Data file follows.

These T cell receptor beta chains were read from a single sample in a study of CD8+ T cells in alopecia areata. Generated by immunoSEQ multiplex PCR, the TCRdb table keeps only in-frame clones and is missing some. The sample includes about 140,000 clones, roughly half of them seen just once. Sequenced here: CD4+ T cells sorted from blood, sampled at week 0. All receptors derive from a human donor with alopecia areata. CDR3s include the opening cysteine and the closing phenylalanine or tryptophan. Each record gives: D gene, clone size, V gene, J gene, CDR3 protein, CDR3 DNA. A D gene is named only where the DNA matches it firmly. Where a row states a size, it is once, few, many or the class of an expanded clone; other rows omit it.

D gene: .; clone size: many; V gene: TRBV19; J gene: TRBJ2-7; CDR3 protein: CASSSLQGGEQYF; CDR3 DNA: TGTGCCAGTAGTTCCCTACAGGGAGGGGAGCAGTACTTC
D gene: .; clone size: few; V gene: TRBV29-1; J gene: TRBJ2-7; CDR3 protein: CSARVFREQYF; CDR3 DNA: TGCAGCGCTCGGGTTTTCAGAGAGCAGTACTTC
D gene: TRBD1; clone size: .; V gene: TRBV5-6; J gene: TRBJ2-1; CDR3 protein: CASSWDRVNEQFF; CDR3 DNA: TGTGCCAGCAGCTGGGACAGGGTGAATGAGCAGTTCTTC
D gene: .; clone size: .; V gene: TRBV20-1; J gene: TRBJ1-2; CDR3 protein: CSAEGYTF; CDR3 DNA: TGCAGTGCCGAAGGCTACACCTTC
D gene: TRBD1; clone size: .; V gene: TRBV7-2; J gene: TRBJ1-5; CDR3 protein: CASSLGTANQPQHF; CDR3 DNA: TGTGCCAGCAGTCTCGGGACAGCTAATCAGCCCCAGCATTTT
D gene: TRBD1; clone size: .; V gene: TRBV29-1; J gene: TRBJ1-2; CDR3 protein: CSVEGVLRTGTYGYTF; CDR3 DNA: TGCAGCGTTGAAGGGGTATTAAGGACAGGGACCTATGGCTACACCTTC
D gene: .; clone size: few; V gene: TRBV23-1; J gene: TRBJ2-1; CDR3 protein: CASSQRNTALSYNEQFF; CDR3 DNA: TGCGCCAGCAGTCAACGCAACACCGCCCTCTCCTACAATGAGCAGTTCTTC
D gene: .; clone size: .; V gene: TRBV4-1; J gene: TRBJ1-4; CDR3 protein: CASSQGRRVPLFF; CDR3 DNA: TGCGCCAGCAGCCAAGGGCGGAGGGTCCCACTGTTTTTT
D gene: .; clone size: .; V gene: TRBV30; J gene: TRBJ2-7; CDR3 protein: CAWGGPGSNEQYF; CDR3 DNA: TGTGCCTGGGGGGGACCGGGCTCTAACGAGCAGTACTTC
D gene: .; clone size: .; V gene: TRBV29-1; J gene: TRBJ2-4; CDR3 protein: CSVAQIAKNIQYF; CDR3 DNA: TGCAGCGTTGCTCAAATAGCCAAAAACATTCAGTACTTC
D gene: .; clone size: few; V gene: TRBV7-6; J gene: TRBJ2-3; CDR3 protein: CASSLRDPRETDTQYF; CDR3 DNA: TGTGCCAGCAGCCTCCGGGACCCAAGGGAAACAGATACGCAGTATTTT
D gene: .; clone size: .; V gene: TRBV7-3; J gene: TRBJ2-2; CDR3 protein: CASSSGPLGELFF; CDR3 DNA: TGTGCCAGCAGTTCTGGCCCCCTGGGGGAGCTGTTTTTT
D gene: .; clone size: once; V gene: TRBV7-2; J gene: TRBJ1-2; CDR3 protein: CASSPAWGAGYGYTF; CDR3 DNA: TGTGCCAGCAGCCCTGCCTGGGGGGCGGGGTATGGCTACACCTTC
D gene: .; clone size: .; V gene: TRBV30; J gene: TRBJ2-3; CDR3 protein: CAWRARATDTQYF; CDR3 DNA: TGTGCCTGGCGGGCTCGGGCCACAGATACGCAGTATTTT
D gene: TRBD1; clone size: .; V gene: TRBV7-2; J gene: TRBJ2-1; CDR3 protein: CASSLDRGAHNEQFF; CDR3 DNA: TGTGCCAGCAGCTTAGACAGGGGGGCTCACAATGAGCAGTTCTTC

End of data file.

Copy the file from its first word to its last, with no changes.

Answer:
These T cell receptor beta chains were read from a single sample in a study of CD8+ T cells in alopecia areata. Generated by immunoSEQ multiplex PCR, the TCRdb table keeps only in-frame clones and is missing some. The sample includes about 140,000 clones, roughly half of them seen just once. Sequenced here: CD4+ T cells sorted from blood, sampled at week 0. All receptors derive from a human donor with alopecia areata. CDR3s include the opening cysteine and the closing phenylalanine or tryptophan. Each record gives: D gene, clone size, V gene, J gene, CDR3 protein, CDR3 DNA. A D gene is named only where the DNA matches it firmly. Where a row states a size, it is once, few, many or the class of an expanded clone; other rows omit it.

D gene: .; clone size: many; V gene: TRBV19; J gene: TRBJ2-7; CDR3 protein: CASSSLQGGEQYF; CDR3 DNA: TGTGCCAGTAGTTCCCTACAGGGAGGGGAGCAGTACTTC
D gene: .; clone size: few; V gene: TRBV29-1; J gene: TRBJ2-7; CDR3 protein: CSARVFREQYF; CDR3 DNA: TGCAGCGCTCGGGTTTTCAGAGAGCAGTACTTC
D gene: TRBD1; clone size: .; V gene: TRBV5-6; J gene: TRBJ2-1; CDR3 protein: CASSWDRVNEQFF; CDR3 DNA: TGTGCCAGCAGCTGGGACAGGGTGAATGAGCAGTTCTTC
D gene: .; clone size: .; V gene: TRBV20-1; J gene: TRBJ1-2; CDR3 protein: CSAEGYTF; CDR3 DNA: TGCAGTGCCGAAGGCTACACCTTC
D gene: TRBD1; clone size: .; V gene: TRBV7-2; J gene: TRBJ1-5; CDR3 protein: CASSLGTANQPQHF; CDR3 DNA: TGTGCCAGCAGTCTCGGGACAGCTAATCAGCCCCAGCATTTT
D gene: TRBD1; clone size: .; V gene: TRBV29-1; J gene: TRBJ1-2; CDR3 protein: CSVEGVLRTGTYGYTF; CDR3 DNA: TGCAGCGTTGAAGGGGTATTAAGGACAGGGACCTATGGCTACACCTTC
D gene: .; clone size: few; V gene: TRBV23-1; J gene: TRBJ2-1; CDR3 protein: CASSQRNTALSYNEQFF; CDR3 DNA: TGCGCCAGCAGTCAACGCAACACCGCCCTCTCCTACAATGAGCAGTTCTTC
D gene: .; clone size: .; V gene: TRBV4-1; J gene: TRBJ1-4; CDR3 protein: CASSQGRRVPLFF; CDR3 DNA: TGCGCCAGCAGCCAAGGGCGGAGGGTCCCACTGTTTTTT
D gene: .; clone size: .; V gene: TRBV30; J gene: TRBJ2-7; CDR3 protein: CAWGGPGSNEQYF; CDR3 DNA: TGTGCCTGGGGGGGACCGGGCTCTAACGAGCAGTACTTC
D gene: .; clone size: .; V gene: TRBV29-1; J gene: TRBJ2-4; CDR3 protein: CSVAQIAKNIQYF; CDR3 DNA: TGCAGCGTTGCTCAAATAGCCAAAAACATTCAGTACTTC
D gene: .; clone size: few; V gene: TRBV7-6; J gene: TRBJ2-3; CDR3 protein: CASSLRDPRETDTQYF; CDR3 DNA: TGTGCCAGCAGCCTCCGGGACCCAAGGGAAACAGATACGCAGTATTTT
D gene: .; clone size: .; V gene: TRBV7-3; J gene: TRBJ2-2; CDR3 protein: CASSSGPLGELFF; CDR3 DNA: TGTGCCAGCAGTTCTGGCCCCCTGGGGGAGCTGTTTTTT
D gene: .; clone size: once; V gene: TRBV7-2; J gene: TRBJ1-2; CDR3 protein: CASSPAWGAGYGYTF; CDR3 DNA: TGTGCCAGCAGCCCTGCCTGGGGGGCGGGGTATGGCTACACCTTC
D gene: .; clone size: .; V gene: TRBV30; J gene: TRBJ2-3; CDR3 protein: CAWRARATDTQYF; CDR3 DNA: TGTGCCTGGCGGGCTCGGGCCACAGATACGCAGTATTTT
D gene: TRBD1; clone size: .; V gene: TRBV7-2; J gene: TRBJ2-1; CDR3 protein: CASSLDRGAHNEQFF; CDR3 DNA: TGTGCCAGCAGCTTAGACAGGGGGGCTCACAATGAGCAGTTCTTC